Do you get numb or burning feet?
The body’s nervous system is made up of two parts. The central nervous system (CNS) includes the brain and the spinal cord. The peripheral nervous system (PNS) connects the nerves running from the brain and spinal cord to the rest of the body…the arms and hands, legs and feet, internal organs, joints and even the mouth, eyes, ears, nose, and skin.
Peripheral neuropathy occurs when nerves are damaged or destroyed and can’t send messages from the brain and spinal cord to the muscles, skin and other parts of the body. Peripheral neuropathies can present in a variety of forms and follow different patterns. Symptoms may be experienced over a period of days, weeks, or years. They can be acute or chronic.
In acute neuropathies such as Guillain-Barre syndrome (in which the body’s immune system attacks part of the peripheral nervous system and impairs sending and receiving nerve signals), symptoms appear suddenly, progress rapidly, and resolve slowly as damaged nerves heal. In chronic forms, symptoms begin subtly and progress slowly. Some people may have periods of relief followed by relapse. Others may reach a plateau stage where symptoms stay the same for many months or years. Many chronic neuropathies worsen over time. Although neuropathy may be painful and potentially debilitating, very few forms are fatal.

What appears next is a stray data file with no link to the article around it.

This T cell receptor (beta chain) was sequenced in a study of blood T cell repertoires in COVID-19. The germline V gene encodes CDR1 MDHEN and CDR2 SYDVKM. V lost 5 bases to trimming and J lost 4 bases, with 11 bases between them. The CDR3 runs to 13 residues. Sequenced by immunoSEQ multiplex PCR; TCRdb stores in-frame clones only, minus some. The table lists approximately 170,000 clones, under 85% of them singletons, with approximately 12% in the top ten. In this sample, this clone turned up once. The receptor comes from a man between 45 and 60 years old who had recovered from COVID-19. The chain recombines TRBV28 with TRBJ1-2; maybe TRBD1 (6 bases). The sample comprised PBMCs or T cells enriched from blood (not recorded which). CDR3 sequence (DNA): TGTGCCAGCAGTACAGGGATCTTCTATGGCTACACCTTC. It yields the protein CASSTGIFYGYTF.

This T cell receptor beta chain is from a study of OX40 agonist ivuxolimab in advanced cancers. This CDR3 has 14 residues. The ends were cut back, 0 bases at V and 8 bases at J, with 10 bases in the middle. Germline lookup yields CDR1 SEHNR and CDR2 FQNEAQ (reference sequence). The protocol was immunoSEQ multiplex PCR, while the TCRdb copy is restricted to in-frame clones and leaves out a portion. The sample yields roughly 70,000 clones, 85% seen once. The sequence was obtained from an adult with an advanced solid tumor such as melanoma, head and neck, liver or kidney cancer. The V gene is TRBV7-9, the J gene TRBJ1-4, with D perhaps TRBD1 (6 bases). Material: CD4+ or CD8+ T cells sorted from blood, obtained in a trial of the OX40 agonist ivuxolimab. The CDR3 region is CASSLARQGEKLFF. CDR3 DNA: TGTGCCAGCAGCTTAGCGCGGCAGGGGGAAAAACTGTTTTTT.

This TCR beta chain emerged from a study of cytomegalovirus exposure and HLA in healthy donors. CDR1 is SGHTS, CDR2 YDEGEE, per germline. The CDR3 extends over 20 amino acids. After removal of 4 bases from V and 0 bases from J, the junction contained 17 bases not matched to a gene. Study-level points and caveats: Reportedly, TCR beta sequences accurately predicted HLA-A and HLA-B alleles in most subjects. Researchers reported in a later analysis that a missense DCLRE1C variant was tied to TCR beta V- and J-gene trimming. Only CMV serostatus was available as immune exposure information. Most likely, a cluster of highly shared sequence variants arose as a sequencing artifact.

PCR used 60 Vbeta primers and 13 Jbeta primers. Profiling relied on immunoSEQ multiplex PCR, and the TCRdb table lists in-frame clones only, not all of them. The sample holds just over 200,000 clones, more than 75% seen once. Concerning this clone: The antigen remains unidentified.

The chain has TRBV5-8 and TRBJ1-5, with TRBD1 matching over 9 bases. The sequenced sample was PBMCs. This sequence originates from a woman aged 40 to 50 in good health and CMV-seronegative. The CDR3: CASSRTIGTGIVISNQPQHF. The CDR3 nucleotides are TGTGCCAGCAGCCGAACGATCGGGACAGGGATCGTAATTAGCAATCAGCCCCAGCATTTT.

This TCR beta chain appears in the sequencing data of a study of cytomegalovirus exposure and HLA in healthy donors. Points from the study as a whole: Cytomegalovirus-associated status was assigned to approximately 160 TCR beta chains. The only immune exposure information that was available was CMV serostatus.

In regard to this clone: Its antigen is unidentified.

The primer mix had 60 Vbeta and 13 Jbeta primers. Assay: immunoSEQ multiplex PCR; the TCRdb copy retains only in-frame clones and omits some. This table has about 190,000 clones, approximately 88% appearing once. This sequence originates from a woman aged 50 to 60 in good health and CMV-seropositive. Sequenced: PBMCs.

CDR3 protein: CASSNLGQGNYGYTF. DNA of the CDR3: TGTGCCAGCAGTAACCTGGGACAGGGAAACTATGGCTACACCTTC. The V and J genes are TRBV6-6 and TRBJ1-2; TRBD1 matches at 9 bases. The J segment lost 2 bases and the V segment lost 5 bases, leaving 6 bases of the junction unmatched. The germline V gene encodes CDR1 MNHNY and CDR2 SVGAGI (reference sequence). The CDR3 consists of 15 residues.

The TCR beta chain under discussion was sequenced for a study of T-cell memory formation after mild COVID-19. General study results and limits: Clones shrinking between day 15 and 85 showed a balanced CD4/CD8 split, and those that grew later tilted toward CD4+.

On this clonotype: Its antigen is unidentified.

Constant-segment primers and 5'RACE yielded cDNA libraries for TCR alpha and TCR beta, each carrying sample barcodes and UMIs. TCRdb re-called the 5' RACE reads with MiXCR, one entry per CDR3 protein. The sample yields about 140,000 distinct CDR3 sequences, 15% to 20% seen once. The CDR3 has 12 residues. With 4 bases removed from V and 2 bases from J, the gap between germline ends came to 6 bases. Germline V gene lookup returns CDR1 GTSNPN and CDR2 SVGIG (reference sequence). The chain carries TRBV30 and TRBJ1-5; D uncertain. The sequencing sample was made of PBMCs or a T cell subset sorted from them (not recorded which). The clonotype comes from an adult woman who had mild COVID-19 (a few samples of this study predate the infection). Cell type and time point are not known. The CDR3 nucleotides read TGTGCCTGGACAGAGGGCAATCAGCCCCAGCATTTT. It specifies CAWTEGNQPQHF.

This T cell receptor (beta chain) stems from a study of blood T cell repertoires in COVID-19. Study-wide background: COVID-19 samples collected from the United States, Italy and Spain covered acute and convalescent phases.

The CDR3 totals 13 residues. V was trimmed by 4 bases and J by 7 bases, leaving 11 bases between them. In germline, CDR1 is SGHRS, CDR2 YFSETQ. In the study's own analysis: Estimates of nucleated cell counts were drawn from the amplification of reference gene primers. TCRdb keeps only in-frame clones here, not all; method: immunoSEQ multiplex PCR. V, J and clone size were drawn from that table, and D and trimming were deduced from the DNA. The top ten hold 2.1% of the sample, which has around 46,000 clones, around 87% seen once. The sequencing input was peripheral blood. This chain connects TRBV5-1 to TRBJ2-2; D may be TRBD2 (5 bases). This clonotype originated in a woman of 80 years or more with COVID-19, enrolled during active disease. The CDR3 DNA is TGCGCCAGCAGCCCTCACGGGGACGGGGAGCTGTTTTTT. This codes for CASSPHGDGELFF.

In diabetic neuropathy, one of the most common forms of peripheral neuropathy, nerve damage occurs in an ascending pattern. The first nerve fibres to malfunction are the ones that travel the furthest from the brain and the spinal cord. Pain and numbness often are felt symmetrically in both feet followed by a gradual progression up both legs. Later, the fingers, hands, and arms may become affected.
Contact Podiatry and Moore for all of your diabetic neuropathy treatment in Narellan.